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Ukraine war latest: Russia ‘thwarts attack’ on Crimean bridge; Moscow ‘nervous of Ukrainian breakthrough’ on ‘fragile’ front

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Reinforcing trenches on the frontline

Under the cover of darkness, soldiers reinforce trenches and carry ammunition boxes near Bakhmut.

Air strike on high rise building kills two

A Russian air strike on a high rise residential building has killed a married couple, according to the Donetsk regional prosecutor’s office.

Ukraine has opened a war crimes investigation into the attack on Vuhledar, which left the couple’s 19-year-old daughter and another resident, 53, injured.

Explosions destroyed the entrance to the building, and damaged windows and balconies.

Russia’s new ‘Satan II’ missile operational – reports

Russia has placed an advanced intercontinental ballistic missile on combat duty, according to Russian news agencies.

The Sarmat – nicknamed Satan II – is capable of carrying multiple nuclear warheads and will make Russia’s enemies “think twice”, Vladimir Putin has previously said.

It replaces the R-36, known by the NATO reporting name Satan, and reportedly has a short initial launch phase that allows little time for surveillance systems to track it.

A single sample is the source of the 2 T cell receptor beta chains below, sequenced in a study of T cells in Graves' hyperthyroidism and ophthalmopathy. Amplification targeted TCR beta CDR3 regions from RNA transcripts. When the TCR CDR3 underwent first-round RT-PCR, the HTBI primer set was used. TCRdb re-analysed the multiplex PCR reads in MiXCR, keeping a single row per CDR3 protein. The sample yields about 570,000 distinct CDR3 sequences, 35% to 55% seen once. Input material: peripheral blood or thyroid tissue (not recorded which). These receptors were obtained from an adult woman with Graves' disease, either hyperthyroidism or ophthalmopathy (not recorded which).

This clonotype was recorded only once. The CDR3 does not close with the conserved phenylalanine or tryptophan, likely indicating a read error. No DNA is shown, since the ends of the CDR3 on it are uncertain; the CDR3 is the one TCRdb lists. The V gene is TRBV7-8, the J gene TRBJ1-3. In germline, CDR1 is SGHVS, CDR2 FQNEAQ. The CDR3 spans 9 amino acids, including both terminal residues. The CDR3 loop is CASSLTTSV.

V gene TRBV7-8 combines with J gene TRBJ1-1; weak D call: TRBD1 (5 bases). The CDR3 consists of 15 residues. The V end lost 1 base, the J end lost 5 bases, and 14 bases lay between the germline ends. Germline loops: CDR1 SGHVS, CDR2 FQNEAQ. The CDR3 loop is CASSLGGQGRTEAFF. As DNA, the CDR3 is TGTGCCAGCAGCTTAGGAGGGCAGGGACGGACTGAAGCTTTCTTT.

Around two months after invading Ukraine, Mr Putin said the Sarmat would “reliably ensure the security of Russia from external threats and make those who, in the heat of aggressive rhetoric, try to threaten our country, think twice”.

Soldiers fire weapons and mortars near Bakhmut

Ukrainian soldiers fire weapons and mortars near Bakhmut, while others take rest in makeshift beds.

Earlier this week, deputy defence minister Hanna
Maliar said Kyiv’s troops were advancing near the city – the only one Russia captured in its offensive earlier this year.

Heavy battles were engulfing villages south
of it, she said.

Oleksandr Syrskyi, commander of Ukraine’s ground forces,
reported a “positive dynamic” near Bakhmut

Surge in Russian demand for kamikaze drone insurance – reports

A surge in demand for kamikaze drone insurance has been reported among Russian citizens and businesses.

Some insurers have been selling terrorism packages while others have agreed to pay out for “falling flying objects”, accorded to Izvestia.

Inquiries have risen most in western Russia, where it borders Ukraine, and in Moscow, the Russian newspaper said.